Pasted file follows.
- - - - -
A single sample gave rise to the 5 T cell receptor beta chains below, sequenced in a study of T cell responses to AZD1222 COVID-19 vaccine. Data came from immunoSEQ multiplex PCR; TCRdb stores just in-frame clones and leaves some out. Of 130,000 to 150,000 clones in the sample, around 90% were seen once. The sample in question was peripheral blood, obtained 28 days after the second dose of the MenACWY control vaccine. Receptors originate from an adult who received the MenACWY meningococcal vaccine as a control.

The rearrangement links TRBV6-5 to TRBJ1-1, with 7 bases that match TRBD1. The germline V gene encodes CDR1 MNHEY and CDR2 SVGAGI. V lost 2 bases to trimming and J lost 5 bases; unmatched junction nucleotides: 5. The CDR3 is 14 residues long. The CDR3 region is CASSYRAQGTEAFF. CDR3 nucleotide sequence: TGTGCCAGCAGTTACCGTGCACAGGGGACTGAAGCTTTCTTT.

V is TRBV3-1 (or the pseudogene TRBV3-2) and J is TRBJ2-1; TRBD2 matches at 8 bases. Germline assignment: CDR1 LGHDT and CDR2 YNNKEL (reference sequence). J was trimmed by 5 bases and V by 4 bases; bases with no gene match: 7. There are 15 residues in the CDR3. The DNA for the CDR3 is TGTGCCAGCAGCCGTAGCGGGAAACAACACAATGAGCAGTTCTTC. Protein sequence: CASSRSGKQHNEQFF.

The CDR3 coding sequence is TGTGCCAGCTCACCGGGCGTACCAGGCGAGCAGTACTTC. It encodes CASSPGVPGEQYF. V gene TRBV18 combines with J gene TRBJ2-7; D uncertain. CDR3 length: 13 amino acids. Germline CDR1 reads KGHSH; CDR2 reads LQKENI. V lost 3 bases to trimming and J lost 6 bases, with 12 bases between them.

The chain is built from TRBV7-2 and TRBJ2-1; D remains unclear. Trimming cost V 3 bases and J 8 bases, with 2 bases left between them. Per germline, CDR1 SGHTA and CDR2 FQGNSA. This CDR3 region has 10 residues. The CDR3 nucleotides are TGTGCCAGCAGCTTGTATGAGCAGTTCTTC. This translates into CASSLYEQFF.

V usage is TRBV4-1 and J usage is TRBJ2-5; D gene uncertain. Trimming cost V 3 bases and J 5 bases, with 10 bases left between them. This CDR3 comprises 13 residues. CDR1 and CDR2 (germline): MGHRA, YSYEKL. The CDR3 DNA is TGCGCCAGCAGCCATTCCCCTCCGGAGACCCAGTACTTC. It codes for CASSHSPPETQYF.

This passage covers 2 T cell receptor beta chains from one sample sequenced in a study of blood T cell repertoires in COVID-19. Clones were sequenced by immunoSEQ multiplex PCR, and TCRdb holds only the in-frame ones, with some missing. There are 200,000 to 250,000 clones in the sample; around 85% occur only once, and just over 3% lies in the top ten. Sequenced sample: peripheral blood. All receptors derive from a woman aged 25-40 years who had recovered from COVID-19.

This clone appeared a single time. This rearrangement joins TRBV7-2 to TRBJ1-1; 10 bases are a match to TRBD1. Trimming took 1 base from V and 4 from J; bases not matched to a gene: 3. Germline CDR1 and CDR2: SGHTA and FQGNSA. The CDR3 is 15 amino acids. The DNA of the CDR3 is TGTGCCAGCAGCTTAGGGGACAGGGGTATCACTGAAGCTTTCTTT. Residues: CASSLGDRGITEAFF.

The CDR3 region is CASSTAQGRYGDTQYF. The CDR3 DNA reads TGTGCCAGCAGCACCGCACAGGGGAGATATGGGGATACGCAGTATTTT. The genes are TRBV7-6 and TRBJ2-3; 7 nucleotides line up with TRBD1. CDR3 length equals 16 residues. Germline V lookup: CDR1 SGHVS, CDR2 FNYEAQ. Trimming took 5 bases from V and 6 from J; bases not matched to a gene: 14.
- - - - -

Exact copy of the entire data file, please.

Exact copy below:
A single sample gave rise to the 5 T cell receptor beta chains below, sequenced in a study of T cell responses to AZD1222 COVID-19 vaccine. Data came from immunoSEQ multiplex PCR; TCRdb stores just in-frame clones and leaves some out. Of 130,000 to 150,000 clones in the sample, around 90% were seen once. The sample in question was peripheral blood, obtained 28 days after the second dose of the MenACWY control vaccine. Receptors originate from an adult who received the MenACWY meningococcal vaccine as a control.

The rearrangement links TRBV6-5 to TRBJ1-1, with 7 bases that match TRBD1. The germline V gene encodes CDR1 MNHEY and CDR2 SVGAGI. V lost 2 bases to trimming and J lost 5 bases; unmatched junction nucleotides: 5. The CDR3 is 14 residues long. The CDR3 region is CASSYRAQGTEAFF. CDR3 nucleotide sequence: TGTGCCAGCAGTTACCGTGCACAGGGGACTGAAGCTTTCTTT.

V is TRBV3-1 (or the pseudogene TRBV3-2) and J is TRBJ2-1; TRBD2 matches at 8 bases. Germline assignment: CDR1 LGHDT and CDR2 YNNKEL (reference sequence). J was trimmed by 5 bases and V by 4 bases; bases with no gene match: 7. There are 15 residues in the CDR3. The DNA for the CDR3 is TGTGCCAGCAGCCGTAGCGGGAAACAACACAATGAGCAGTTCTTC. Protein sequence: CASSRSGKQHNEQFF.

The CDR3 coding sequence is TGTGCCAGCTCACCGGGCGTACCAGGCGAGCAGTACTTC. It encodes CASSPGVPGEQYF. V gene TRBV18 combines with J gene TRBJ2-7; D uncertain. CDR3 length: 13 amino acids. Germline CDR1 reads KGHSH; CDR2 reads LQKENI. V lost 3 bases to trimming and J lost 6 bases, with 12 bases between them.

The chain is built from TRBV7-2 and TRBJ2-1; D remains unclear. Trimming cost V 3 bases and J 8 bases, with 2 bases left between them. Per germline, CDR1 SGHTA and CDR2 FQGNSA. This CDR3 region has 10 residues. The CDR3 nucleotides are TGTGCCAGCAGCTTGTATGAGCAGTTCTTC. This translates into CASSLYEQFF.

V usage is TRBV4-1 and J usage is TRBJ2-5; D gene uncertain. Trimming cost V 3 bases and J 5 bases, with 10 bases left between them. This CDR3 comprises 13 residues. CDR1 and CDR2 (germline): MGHRA, YSYEKL. The CDR3 DNA is TGCGCCAGCAGCCATTCCCCTCCGGAGACCCAGTACTTC. It codes for CASSHSPPETQYF.

This passage covers 2 T cell receptor beta chains from one sample sequenced in a study of blood T cell repertoires in COVID-19. Clones were sequenced by immunoSEQ multiplex PCR, and TCRdb holds only the in-frame ones, with some missing. There are 200,000 to 250,000 clones in the sample; around 85% occur only once, and just over 3% lies in the top ten. Sequenced sample: peripheral blood. All receptors derive from a woman aged 25-40 years who had recovered from COVID-19.

This clone appeared a single time. This rearrangement joins TRBV7-2 to TRBJ1-1; 10 bases are a match to TRBD1. Trimming took 1 base from V and 4 from J; bases not matched to a gene: 3. Germline CDR1 and CDR2: SGHTA and FQGNSA. The CDR3 is 15 amino acids. The DNA of the CDR3 is TGTGCCAGCAGCTTAGGGGACAGGGGTATCACTGAAGCTTTCTTT. Residues: CASSLGDRGITEAFF.

The CDR3 region is CASSTAQGRYGDTQYF. The CDR3 DNA reads TGTGCCAGCAGCACCGCACAGGGGAGATATGGGGATACGCAGTATTTT. The genes are TRBV7-6 and TRBJ2-3; 7 nucleotides line up with TRBD1. CDR3 length equals 16 residues. Germline V lookup: CDR1 SGHVS, CDR2 FNYEAQ. Trimming took 5 bases from V and 6 from J; bases not matched to a gene: 14.